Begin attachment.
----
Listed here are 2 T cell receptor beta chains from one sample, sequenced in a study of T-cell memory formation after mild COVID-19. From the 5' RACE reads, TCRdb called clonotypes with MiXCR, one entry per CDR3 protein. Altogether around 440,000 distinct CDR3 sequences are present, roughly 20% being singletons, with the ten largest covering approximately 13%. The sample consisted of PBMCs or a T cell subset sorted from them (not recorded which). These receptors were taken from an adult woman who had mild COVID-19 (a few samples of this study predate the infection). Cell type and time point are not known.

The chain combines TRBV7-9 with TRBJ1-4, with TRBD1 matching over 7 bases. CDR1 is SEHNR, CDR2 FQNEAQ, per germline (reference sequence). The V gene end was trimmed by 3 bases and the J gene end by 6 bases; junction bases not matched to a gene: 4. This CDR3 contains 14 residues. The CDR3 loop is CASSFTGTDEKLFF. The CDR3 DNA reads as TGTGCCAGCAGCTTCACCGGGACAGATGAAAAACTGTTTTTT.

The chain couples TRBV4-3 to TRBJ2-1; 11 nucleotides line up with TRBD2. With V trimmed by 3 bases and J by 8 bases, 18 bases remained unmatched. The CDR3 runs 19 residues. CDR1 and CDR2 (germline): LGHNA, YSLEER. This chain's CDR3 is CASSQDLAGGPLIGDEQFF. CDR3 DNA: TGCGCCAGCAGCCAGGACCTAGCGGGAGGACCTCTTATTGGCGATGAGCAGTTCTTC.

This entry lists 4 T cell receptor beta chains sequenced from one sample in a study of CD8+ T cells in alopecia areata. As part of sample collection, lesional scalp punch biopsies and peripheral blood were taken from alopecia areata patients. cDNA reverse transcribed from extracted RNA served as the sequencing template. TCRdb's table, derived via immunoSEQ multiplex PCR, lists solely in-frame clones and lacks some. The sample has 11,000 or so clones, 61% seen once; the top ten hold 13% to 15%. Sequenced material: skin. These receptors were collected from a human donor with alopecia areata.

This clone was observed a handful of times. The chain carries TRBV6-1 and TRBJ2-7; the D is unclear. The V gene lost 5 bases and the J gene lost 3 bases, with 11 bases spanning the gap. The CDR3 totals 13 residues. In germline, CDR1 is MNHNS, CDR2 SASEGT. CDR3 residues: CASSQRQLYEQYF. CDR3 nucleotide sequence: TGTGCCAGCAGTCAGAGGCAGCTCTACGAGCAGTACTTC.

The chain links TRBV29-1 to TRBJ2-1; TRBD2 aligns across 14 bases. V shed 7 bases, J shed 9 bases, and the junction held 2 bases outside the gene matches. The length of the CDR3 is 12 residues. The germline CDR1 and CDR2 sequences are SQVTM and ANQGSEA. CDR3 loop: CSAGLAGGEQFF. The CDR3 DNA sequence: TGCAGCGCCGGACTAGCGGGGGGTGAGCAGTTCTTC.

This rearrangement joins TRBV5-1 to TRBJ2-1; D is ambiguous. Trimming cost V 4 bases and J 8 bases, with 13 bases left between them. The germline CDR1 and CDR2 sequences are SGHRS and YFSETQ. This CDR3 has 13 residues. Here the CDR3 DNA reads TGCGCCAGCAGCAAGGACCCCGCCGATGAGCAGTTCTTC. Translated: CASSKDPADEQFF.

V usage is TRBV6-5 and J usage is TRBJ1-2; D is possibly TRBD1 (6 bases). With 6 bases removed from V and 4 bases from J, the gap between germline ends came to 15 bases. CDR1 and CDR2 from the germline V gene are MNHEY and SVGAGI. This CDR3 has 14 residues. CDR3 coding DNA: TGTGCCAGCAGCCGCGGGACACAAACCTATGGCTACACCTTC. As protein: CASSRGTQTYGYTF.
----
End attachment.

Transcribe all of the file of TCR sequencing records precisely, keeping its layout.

Listed here are 2 T cell receptor beta chains from one sample, sequenced in a study of T-cell memory formation after mild COVID-19. From the 5' RACE reads, TCRdb called clonotypes with MiXCR, one entry per CDR3 protein. Altogether around 440,000 distinct CDR3 sequences are present, roughly 20% being singletons, with the ten largest covering approximately 13%. The sample consisted of PBMCs or a T cell subset sorted from them (not recorded which). These receptors were taken from an adult woman who had mild COVID-19 (a few samples of this study predate the infection). Cell type and time point are not known.

The chain combines TRBV7-9 with TRBJ1-4, with TRBD1 matching over 7 bases. CDR1 is SEHNR, CDR2 FQNEAQ, per germline (reference sequence). The V gene end was trimmed by 3 bases and the J gene end by 6 bases; junction bases not matched to a gene: 4. This CDR3 contains 14 residues. The CDR3 loop is CASSFTGTDEKLFF. The CDR3 DNA reads as TGTGCCAGCAGCTTCACCGGGACAGATGAAAAACTGTTTTTT.

The chain couples TRBV4-3 to TRBJ2-1; 11 nucleotides line up with TRBD2. With V trimmed by 3 bases and J by 8 bases, 18 bases remained unmatched. The CDR3 runs 19 residues. CDR1 and CDR2 (germline): LGHNA, YSLEER. This chain's CDR3 is CASSQDLAGGPLIGDEQFF. CDR3 DNA: TGCGCCAGCAGCCAGGACCTAGCGGGAGGACCTCTTATTGGCGATGAGCAGTTCTTC.

This entry lists 4 T cell receptor beta chains sequenced from one sample in a study of CD8+ T cells in alopecia areata. As part of sample collection, lesional scalp punch biopsies and peripheral blood were taken from alopecia areata patients. cDNA reverse transcribed from extracted RNA served as the sequencing template. TCRdb's table, derived via immunoSEQ multiplex PCR, lists solely in-frame clones and lacks some. The sample has 11,000 or so clones, 61% seen once; the top ten hold 13% to 15%. Sequenced material: skin. These receptors were collected from a human donor with alopecia areata.

This clone was observed a handful of times. The chain carries TRBV6-1 and TRBJ2-7; the D is unclear. The V gene lost 5 bases and the J gene lost 3 bases, with 11 bases spanning the gap. The CDR3 totals 13 residues. In germline, CDR1 is MNHNS, CDR2 SASEGT. CDR3 residues: CASSQRQLYEQYF. CDR3 nucleotide sequence: TGTGCCAGCAGTCAGAGGCAGCTCTACGAGCAGTACTTC.

The chain links TRBV29-1 to TRBJ2-1; TRBD2 aligns across 14 bases. V shed 7 bases, J shed 9 bases, and the junction held 2 bases outside the gene matches. The length of the CDR3 is 12 residues. The germline CDR1 and CDR2 sequences are SQVTM and ANQGSEA. CDR3 loop: CSAGLAGGEQFF. The CDR3 DNA sequence: TGCAGCGCCGGACTAGCGGGGGGTGAGCAGTTCTTC.

This rearrangement joins TRBV5-1 to TRBJ2-1; D is ambiguous. Trimming cost V 4 bases and J 8 bases, with 13 bases left between them. The germline CDR1 and CDR2 sequences are SGHRS and YFSETQ. This CDR3 has 13 residues. Here the CDR3 DNA reads TGCGCCAGCAGCAAGGACCCCGCCGATGAGCAGTTCTTC. Translated: CASSKDPADEQFF.

V usage is TRBV6-5 and J usage is TRBJ1-2; D is possibly TRBD1 (6 bases). With 6 bases removed from V and 4 bases from J, the gap between germline ends came to 15 bases. CDR1 and CDR2 from the germline V gene are MNHEY and SVGAGI. This CDR3 has 14 residues. CDR3 coding DNA: TGTGCCAGCAGCCGCGGGACACAAACCTATGGCTACACCTTC. As protein: CASSRGTQTYGYTF.